At a glance – our asset class views
Please be aware that there are risks in simply implementing these views into a portfolio without carefully considering the dynamic nature of the environment, how changes impact each asset class and the unique needs of each client.
While our long-term real return assumptions are derived assuming that markets are in equilibrium, we do not believe that this is the case all the time. We therefore take views (tactically over/underweight) on relative asset class performance over three to 12 months, specifically ignoring shorter-term noise and not relying on long-term expectations i.e., we need to see the catalyst for the relative performance.
Domestic asset classes
- The FTSE/JSE Capped SWIX Index retreated 3.8% in Q3 as investors started to acknowledge the negative impact of the ‘higher interest rates for longer’ rhetoric from central banks.
- We started the year with a neutral position in equities and used the March and May sell-offs to increase our exposure to a marginal overweight. SA sensitive businesses have sold-off this year as the country struggles with loadshedding and poor economic growth. Weak growth in China also hurt the resources sector.
- We do not think current conditions are likely to persist into the near future so when the central bank induced sell-off happened in September, we again used the opportunity to increase our exposure.
- The FTSE/JSE All Property Index started the quarter well, rallying 2.3% in the first two months as news broke that South Africa did not supply Russia with arms. In September property fell 4.1% as risk assets sold-off and the higher-for-longer theme took hold. Property was down 1.0% for Q3.
- We increased exposure in Q2 and bought more in September as we think valuations are attractive and fundamentals are improving. Loan to value ratios for the market have dropped from 42% during the height of the Covid pandemic to about 37% currently. Discount to net asset value for the sector is running close to 40%. Negative rental reversions have also moderated in recent months.
- The FTSE/JSE All Bond Index recovered strongly from the sell-off in Q2 and continued to rally in July and August but like many SA assets, retreated in September to finish the quarter down 0.3%.
- We took some profits from bonds early in Q3, but continue to like them – yields remain attractive, the R2032 is yielding 11.7% while the R2040 yields 12.9%. For a country with an inflation target range of 3% to 6% we think current yields are unjustifiably high and should retreat when interest rates peak.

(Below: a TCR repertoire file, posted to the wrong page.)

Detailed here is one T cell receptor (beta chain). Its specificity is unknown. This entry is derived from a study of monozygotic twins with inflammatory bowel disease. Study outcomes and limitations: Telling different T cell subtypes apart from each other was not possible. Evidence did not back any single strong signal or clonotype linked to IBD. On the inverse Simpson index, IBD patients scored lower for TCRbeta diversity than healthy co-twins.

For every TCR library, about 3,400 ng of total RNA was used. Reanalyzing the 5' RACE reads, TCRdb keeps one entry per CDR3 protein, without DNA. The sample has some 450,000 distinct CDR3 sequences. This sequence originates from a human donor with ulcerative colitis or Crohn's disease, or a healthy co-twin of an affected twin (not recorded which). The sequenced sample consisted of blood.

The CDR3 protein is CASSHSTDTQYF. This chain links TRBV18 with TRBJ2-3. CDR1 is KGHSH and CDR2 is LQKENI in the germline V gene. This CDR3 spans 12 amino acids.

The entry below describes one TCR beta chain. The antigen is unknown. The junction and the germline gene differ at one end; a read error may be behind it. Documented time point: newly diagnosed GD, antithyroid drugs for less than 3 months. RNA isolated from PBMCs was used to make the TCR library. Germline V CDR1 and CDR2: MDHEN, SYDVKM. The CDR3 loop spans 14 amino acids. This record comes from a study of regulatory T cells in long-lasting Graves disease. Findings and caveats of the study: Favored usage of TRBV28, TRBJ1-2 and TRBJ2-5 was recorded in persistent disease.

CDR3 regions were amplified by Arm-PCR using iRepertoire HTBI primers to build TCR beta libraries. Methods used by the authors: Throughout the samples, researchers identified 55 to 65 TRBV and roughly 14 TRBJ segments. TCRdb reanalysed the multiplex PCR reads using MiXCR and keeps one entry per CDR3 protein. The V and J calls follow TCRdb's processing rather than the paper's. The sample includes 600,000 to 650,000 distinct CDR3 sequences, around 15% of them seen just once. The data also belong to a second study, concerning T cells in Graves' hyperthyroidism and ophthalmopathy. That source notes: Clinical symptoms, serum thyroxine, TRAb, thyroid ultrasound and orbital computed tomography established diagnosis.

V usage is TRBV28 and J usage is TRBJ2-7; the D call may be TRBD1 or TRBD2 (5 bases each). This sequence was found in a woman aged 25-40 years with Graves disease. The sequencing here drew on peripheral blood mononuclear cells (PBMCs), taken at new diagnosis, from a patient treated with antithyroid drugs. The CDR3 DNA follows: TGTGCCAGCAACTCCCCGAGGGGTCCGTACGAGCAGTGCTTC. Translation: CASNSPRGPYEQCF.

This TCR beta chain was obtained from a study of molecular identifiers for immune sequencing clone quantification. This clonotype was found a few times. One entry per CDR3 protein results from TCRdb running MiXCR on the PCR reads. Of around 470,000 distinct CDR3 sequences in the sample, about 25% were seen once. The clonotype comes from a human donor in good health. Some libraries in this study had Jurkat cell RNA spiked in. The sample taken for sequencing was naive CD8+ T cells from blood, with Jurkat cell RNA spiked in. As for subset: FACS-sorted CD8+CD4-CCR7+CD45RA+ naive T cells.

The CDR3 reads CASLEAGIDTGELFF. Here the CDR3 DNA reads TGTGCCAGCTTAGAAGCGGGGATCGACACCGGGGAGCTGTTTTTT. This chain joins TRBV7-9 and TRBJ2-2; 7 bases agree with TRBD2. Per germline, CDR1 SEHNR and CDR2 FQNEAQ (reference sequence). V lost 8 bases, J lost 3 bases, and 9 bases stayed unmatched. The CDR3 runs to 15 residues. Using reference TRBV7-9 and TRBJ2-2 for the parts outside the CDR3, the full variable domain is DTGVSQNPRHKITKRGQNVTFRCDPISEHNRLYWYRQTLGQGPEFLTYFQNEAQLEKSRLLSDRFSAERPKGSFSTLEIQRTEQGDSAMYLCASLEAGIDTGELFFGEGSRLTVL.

- Income returned 2.0% in Q3 and was one of the best performing asset classes in South Africa.
- Given the increase in short-term rates, income yields have also risen and the spread to money market that income is offering is sitting at 182 basis points – this is very high.
- We continue to prefer income to money market and as a result have maintained our overweight exposure.
- The STeFi Composite returned 2.0% in Q3 as defensive assets performed better than risk assets.
- Yields on cash have gone up from the 2020 lows as the SARB, like other central banks, has been on an interest rate hiking cycle for the past two years.
- Despite the higher rates in the domestic market, we think there are better opportunities in longer duration assets and growth securities.
Global asset classes
- Global stocks also had a difficult time in Q3 as the Tech rally that started in January subsided on the back of higher bond yields. In US dollar terms, they fell 3.3%. The rand was 0.4% weaker in Q3, providing a small cushion for domestic investors.
- We used the sell-off as an opportunity to take a small overweight position in global equities. While higher interest rates and a possible slowdown in economic growth do not bode well for the equities, signs of lower interest rates in 2024 are starting to materialise as inflation continues to decelerate.
- Bonds lost 3.5% during the quarter as bond yields sold-off from 3.8% to 4.6% in the US, 2.4% to 2.8% in Europe and 0.4% to 0.8% in Japan.
- Inflation continues to come down in most countries but the resilient labor market in United States has pushed out expectations of rate cuts. In fact, the market is now pricing in one more rate hike in November.
- For the first time in many years, we bought global bonds in Q3. Yields have gone up and we think we are near the peak of interest rate increases.
- Yields on money market instruments are higher compared to bonds but we think this is likely to reverse soon when central banks start cutting interest rates, hence our preference for bonds and equities. We also use money market to express our view on the domestic currency and our current view is that the rand is oversold – at time of writing the rand was trading at R18.97.